In May 1982 and 1983, Wozniak sponsored two US Festivals to celebrate evolving technologies; they ended up as a technology exposition and a rock festival as a combination of music, computers, television and people.
Also in 1983, Wozniak returned to Apple product development, desiring no more of a role than that of an engineer and a motivational factor for the Apple workforce.
Even with the success he helped create at Apple, Wozniak felt that Apple was a hindrance to become who he wanted to be, and that it was "the bane of his existence". He enjoyed engineering, not management, and as other engineers joined the growing company, he no longer felt needed at Apple, and by early 1985, Wozniak again left Apple. Stating that the company had "been going in the wrong direction for the last five years", he sold most of his stock.
One thing Wozniak wanted to do was teach elementary school because of the important role teachers play in students' lives. Eventually, he did teach computer classes to children from the fifth through ninth grades and teachers as well.
Wozniak remains an employee of Apple and receives a stipend, estimated to be $120,000 per year. He is also an Apple shareholder. He also maintained a fine acquaintance with Steve Jobs until Jobs' death in October 2011, although, in 2006, Wozniak stated that he and Jobs were not as close as they used to be. In a 2013 interview, Wozniak said that the Macintosh "failed" under Steve Jobs, and that it was not until Jobs left that it became a success. Jobs called the Apple Lisa group, the team that had kicked Jobs out, idiots for making the Lisa computer too expensive. To compete with the Lisa, Jobs and his new team produced a cheaper computer, one that, according to Wozniak, was "weak", "lousy" and "still at a fairly high price". "He made it by cutting the RAM down, by forcing you to swap disks here and there", says Wozniak. He attributed the eventual success of the Macintosh to people like John Sculley "who worked to build a Macintosh market when the Apple II went away".
In 2001, Wozniak founded Wheels of Zeus (WOZ), to create wireless GPS technology to "help everyday people find everyday things much more easily." In 2002, he joined the Board of Directors of Ripcord Networks, Inc., joining Ellen Hancock, Gil Amelio, Mike Connor, and Wheels of Zeus co-founder Alex Fielding, all Apple alumni, in a new telecommunications venture. Later the same year he joined the Board of Directors of Danger, Inc., the maker of the Hip Top (a.k.a. Side Kick from T-Mobile).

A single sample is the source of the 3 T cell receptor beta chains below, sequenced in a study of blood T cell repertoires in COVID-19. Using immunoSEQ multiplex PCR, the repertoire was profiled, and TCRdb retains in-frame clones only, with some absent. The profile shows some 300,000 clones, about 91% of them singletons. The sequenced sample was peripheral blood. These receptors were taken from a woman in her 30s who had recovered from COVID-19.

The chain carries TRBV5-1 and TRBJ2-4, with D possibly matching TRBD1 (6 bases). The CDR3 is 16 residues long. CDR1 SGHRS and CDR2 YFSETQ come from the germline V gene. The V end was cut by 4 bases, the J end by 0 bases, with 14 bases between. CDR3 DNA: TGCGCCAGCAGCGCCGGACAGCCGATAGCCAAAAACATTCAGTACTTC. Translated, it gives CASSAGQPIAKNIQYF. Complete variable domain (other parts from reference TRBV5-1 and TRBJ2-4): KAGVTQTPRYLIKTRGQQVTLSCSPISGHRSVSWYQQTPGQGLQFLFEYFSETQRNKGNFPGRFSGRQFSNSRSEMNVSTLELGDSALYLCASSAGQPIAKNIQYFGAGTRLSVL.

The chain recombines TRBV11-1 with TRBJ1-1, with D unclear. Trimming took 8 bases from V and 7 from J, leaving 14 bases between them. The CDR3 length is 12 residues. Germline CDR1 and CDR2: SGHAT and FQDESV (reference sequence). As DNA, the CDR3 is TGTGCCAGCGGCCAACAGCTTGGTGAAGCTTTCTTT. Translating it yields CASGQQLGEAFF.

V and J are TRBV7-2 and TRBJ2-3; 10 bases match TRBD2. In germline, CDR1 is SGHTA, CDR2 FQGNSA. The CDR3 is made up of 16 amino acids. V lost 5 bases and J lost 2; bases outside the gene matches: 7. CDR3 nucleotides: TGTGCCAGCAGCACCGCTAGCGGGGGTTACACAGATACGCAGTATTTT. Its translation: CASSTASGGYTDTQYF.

Wozniak is listed as the sole inventor on the following Apple patents:
In 1990, Wozniak helped found the Electronic Frontier Foundation, providing some of the organization's initial funding and serving on its founding Board of Directors. Also since leaving Apple, Wozniak has provided all the money, as well as a good amount of on-site technical support, for the technology program in his local school district. Un.U.Son. (Unite Us In Song), an organization Wozniak formed to organize the two US festivals, is now primarily tasked with supporting his educational and philanthropic projects. In 1986, Wozniak lent his name to the Stephen G. Wozniak Achievement Awards (popularly known as "Wozzie Awards"), which he presented to six Bay Area high school and college students for their innovative use of computers in the fields of business, art and music. More recently, Wozniak was the subject of a student-made film production of his friend's (Joe Patane) nonprofit Dream Camp Foundation for high-level need youth titled Camp Woz: The Admirable Lunacy of Philanthropy.
In 1979, Wozniak was awarded the ACM Grace Murray Hopper Award. In 1985, Wozniak received the National Medal of Technology (with Steve Jobs) from US President Ronald Reagan. In December 1989, he received an honorary Doctor of Engineering degree from the University of Colorado at Boulder. Later he donated funds to create the "Woz Lab" at the University of Colorado at Boulder. In 1998, he was named a Fellow of the Computer History Museum "for co-founding Apple Computer and inventing the Apple I personal computer." Wozniak is a key contributor and benefactor to the Children's Discovery Museum of San Jose; the street in front of the museum has been renamed Woz Way in his honor.